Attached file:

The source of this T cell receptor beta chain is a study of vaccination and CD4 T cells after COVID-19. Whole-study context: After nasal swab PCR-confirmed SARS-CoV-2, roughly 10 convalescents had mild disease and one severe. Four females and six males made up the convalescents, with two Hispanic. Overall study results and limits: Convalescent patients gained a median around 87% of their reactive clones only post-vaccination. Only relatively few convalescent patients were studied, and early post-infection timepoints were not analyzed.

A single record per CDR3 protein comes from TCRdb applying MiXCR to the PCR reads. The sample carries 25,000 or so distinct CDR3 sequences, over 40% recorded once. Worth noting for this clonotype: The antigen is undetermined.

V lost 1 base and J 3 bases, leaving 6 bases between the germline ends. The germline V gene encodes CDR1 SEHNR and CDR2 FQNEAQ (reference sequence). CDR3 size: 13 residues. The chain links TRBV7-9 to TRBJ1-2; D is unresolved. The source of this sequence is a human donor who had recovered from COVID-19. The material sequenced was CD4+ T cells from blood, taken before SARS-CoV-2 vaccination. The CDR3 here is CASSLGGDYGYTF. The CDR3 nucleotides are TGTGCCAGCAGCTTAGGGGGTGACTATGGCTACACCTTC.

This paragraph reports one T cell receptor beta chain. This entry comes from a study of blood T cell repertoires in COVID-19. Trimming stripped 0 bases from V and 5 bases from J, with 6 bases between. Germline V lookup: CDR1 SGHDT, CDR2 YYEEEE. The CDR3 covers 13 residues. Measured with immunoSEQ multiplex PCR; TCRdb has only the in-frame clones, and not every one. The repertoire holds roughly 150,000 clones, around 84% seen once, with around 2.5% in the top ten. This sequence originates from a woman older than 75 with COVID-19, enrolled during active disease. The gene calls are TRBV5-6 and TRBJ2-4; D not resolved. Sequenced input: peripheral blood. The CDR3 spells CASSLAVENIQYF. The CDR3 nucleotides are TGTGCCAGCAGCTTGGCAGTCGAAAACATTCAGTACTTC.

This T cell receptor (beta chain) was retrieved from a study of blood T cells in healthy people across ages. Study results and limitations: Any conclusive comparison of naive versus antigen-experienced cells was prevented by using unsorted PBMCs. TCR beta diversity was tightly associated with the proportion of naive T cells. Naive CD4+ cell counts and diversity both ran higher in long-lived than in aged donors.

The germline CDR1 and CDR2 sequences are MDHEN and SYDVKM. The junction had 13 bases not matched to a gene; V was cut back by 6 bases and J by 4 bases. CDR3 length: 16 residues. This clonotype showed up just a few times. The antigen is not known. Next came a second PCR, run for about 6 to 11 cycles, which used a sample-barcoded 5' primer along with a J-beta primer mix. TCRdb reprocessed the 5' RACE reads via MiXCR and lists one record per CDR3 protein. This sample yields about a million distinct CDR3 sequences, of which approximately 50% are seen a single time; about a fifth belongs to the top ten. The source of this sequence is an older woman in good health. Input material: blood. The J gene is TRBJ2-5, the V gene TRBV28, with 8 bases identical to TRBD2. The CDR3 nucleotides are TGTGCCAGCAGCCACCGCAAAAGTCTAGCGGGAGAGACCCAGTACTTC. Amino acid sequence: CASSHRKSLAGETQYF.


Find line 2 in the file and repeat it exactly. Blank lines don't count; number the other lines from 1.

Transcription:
A single record per CDR3 protein comes from TCRdb applying MiXCR to the PCR reads. The sample carries 25,000 or so distinct CDR3 sequences, over 40% recorded once. Worth noting for this clonotype: The antigen is undetermined.